My name is Armando. My wife recently had our first baby. She breastfed baby for the first six days. on the 6th day our dr told us it was okay to pump and bottle feed. Baby did fine all day in her rocker (where she was slightly sitting up). We quickly noticed that baby ate more from the bottle, also that baby slept more soundly throughout the day. We thought great! So before bedtime, we fed baby from the bottle, burped her like normal, and laid her down flat in her crib about 45 minutes after she was burped. Definitely long enough to let her food settle. Being she is our first baby, I was up for every movement baby made, didn't bother her or anything, just let her sleep as she got comfortable. about 20 minutes in, I noticed her breathing was starting to sound like she had fluid in her throat. not a lot, she was still breathing, but it got worse pretty quick. within about five minutes I had her in my hands slapping her back getting the fluid out. she started breathing again after that, but it took her a few minutes to recover, then she was finally able to let out a cry.

All studies say that babies that are breastfed are less likely to die from SIDS. All studies say that suffocation seems to be common in autopsies. over HALF of baby deaths are a result of SIDS.

Now my questions and concerns start. I am sure there is a perfectly good reason drs have told the world to lay baby flat on her back for bed time. but, have you ever ate something or especially drank something and laid on your back, straight on your back? it comes back up! No matter what age. Imagine if you had a full enough stomach to put you to sleep.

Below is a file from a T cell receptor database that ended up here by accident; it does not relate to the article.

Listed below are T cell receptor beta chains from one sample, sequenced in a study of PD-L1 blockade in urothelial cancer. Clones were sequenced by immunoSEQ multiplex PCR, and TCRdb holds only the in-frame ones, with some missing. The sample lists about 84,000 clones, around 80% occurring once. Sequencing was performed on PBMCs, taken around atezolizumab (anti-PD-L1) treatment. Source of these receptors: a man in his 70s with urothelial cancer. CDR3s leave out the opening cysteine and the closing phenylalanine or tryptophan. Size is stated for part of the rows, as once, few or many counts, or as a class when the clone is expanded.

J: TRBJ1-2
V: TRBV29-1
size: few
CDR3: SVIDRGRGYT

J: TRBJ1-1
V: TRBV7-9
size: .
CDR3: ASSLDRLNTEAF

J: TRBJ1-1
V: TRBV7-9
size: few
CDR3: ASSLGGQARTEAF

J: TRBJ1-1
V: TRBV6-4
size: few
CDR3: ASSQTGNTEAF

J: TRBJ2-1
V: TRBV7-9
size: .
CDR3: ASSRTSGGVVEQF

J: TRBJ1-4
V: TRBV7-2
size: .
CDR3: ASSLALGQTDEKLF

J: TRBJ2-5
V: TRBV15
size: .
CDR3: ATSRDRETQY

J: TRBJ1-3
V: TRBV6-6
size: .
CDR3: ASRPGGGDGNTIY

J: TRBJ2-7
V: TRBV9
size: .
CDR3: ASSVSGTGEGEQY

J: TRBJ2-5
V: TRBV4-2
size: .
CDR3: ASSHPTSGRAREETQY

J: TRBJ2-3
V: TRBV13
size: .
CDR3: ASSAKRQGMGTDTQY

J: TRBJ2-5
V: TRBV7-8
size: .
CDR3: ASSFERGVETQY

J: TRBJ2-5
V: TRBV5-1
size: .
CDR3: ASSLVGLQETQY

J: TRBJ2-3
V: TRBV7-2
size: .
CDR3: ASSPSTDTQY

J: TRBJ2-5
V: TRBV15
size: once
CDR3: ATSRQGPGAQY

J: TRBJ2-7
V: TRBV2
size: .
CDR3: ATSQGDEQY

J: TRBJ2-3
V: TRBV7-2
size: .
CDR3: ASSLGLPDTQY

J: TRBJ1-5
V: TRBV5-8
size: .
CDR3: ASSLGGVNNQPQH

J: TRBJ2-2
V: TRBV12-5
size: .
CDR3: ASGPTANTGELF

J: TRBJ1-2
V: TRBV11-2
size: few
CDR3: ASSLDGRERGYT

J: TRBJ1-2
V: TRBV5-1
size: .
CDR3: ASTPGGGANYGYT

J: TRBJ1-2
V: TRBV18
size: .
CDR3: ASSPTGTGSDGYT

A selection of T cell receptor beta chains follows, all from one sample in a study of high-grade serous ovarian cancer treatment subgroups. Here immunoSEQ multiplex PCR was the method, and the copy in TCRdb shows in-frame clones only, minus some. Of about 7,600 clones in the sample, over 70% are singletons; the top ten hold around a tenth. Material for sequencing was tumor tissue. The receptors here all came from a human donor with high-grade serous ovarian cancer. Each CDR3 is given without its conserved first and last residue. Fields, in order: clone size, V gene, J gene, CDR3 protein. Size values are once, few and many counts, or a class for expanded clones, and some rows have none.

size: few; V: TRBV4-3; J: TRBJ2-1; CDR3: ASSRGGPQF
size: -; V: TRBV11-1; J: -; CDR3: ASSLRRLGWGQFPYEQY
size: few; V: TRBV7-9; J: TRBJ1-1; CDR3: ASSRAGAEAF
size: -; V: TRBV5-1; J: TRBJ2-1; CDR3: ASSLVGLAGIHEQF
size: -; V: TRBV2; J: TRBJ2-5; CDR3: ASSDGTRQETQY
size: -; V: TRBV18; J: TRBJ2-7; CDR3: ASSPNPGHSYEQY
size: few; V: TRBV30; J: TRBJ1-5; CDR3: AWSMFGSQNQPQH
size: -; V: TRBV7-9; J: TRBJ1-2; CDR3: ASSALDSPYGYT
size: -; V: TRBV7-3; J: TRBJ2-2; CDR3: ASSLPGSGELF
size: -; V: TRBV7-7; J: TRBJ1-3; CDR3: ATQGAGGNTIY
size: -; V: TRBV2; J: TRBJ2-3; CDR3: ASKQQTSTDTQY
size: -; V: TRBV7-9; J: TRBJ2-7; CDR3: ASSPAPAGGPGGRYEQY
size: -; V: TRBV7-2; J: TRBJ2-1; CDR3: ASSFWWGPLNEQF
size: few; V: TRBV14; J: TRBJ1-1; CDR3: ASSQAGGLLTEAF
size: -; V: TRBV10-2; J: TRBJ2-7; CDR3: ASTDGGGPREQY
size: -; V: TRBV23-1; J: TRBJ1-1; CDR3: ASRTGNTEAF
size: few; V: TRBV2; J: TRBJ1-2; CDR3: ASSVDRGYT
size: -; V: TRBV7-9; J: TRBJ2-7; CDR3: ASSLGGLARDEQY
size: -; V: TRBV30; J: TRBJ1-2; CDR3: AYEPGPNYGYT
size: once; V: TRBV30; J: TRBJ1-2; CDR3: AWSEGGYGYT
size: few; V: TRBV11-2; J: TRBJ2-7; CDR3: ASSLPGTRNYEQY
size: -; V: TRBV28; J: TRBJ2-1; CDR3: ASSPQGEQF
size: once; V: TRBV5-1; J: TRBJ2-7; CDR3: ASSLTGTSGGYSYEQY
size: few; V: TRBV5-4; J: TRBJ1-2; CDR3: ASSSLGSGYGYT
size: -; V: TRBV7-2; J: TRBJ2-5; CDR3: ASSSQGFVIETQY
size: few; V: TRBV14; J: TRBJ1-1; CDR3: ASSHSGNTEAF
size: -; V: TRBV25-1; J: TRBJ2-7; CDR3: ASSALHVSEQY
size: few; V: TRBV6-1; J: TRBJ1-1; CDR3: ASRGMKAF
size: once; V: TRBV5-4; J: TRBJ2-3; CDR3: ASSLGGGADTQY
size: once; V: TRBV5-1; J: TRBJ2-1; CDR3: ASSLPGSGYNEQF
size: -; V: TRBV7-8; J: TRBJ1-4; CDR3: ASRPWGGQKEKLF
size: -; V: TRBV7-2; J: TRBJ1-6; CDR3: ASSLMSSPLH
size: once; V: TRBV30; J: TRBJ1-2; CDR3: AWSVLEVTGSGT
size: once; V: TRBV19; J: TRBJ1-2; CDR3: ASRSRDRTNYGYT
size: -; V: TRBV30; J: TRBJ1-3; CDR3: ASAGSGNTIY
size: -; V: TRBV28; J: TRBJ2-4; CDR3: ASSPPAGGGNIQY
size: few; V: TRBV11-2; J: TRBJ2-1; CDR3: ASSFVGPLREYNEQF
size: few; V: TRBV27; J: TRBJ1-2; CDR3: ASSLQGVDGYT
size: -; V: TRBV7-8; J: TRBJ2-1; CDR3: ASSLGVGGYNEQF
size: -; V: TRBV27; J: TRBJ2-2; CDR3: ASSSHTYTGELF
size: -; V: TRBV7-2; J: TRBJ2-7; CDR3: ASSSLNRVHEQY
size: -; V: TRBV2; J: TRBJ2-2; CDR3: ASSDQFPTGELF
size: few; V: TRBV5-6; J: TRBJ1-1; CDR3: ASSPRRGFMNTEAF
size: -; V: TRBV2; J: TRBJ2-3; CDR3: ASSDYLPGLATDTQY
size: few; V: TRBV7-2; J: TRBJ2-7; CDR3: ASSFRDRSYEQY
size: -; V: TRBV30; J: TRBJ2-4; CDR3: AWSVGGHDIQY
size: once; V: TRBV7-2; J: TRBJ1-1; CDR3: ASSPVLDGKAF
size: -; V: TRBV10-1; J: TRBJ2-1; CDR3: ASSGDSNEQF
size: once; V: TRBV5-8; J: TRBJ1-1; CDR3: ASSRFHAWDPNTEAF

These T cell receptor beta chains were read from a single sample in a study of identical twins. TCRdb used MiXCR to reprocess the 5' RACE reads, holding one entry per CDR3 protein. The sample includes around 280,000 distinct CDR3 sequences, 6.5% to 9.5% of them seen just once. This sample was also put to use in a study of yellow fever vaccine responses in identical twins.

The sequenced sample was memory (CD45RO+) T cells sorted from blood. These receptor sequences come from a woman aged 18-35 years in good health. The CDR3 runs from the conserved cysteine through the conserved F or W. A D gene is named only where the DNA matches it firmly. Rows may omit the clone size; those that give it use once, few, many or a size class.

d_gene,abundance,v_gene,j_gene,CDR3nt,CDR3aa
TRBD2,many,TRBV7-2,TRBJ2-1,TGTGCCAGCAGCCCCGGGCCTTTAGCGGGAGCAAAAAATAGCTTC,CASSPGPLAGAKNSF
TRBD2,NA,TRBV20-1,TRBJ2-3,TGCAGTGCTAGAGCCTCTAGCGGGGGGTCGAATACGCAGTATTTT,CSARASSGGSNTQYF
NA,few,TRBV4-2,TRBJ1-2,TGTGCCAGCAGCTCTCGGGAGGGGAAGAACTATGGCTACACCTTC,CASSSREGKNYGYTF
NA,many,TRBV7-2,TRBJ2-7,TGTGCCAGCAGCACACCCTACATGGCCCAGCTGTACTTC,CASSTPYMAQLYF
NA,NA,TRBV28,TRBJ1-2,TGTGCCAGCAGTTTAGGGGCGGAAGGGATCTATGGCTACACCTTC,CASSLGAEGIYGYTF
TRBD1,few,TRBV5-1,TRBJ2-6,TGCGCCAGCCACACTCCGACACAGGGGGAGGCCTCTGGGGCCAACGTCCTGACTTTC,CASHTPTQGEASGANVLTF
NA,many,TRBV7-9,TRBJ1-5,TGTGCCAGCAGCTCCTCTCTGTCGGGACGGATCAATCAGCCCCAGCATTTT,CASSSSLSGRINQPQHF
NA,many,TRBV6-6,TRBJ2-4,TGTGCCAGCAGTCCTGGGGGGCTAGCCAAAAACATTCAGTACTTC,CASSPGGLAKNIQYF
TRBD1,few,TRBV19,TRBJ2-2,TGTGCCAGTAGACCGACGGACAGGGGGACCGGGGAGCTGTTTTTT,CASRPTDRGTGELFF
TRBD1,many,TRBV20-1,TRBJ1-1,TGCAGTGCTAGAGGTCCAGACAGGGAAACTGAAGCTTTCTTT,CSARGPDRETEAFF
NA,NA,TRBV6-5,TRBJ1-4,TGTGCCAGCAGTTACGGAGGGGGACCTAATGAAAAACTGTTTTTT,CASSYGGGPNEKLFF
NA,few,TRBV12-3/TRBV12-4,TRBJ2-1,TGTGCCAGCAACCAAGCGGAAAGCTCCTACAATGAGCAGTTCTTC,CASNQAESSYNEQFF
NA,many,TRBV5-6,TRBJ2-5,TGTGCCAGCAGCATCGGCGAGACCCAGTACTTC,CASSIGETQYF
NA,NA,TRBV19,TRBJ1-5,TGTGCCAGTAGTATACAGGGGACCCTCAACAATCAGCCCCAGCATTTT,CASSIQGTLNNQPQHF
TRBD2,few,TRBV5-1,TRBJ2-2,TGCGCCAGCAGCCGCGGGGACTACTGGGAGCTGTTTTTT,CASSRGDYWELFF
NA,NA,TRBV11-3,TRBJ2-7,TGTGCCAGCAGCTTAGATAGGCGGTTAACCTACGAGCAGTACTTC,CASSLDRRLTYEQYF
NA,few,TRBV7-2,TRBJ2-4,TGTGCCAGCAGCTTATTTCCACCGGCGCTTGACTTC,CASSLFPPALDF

Mommies do not send out an incredible amount of milk when breastfed, it is no wonder to me why babies that are breastfed are more likely to stay alive. they dont have enough in their tummy to be full. everything that I have read on the studies seem to point to babies choking up their food. and that night was validation enough. maybe people do not find it in the autopsy because by the time baby is in the autopsy, everyone has turned the baby in every direction trying to figure out what is wrong, the milk goes back down.

Baby will sleep in rocker tonight where she will be slightly sitting until we find a solution. maybe tilting her bed down an inch or two so her head is above her feet? that leads to many other problems as you can lead on to. What about not laying her flat on her back not so soon after? well If most babies are under age 1, maybe ever 45 minutes is not enough, as it wasn't for our little girl. Thank God we caught it.

Rebecca Patrick-Howard said...

I appreciate you posting such a thoughtful, detailed comment. There are lots of theories as to what SIDS may be and, honestly, I have to say that I have also wondered about choking myself. My son had severe acid reflux and I know several other infants who died from SIDS who also suffered from it.

I think you have a very valid point about babies sleeping on their backs. Although I am not vocal about this because it can start heated debates, when I had my subsequent child I was not crazy about putting her on her back. She mostly slept on her side. I was right there with her, though. I wasn't sleeping with her-I wasn't even asleep! I stayed awake and worked through the night and literally watched her sleep for her first year. She's the best sleeper we had.

My gut feeling is that there are probably several things that fall under the "SIDS" umbrella. It might be a low serotonin level, it could be a defect in the brain stem for some babies, and (who knows) perhaps it is something to do with regurgitation for others. It's definitely an area that needs more research, however, and hopefully science will one day find the cause and we won't know such a thing.

I am so glad that your little one is okay.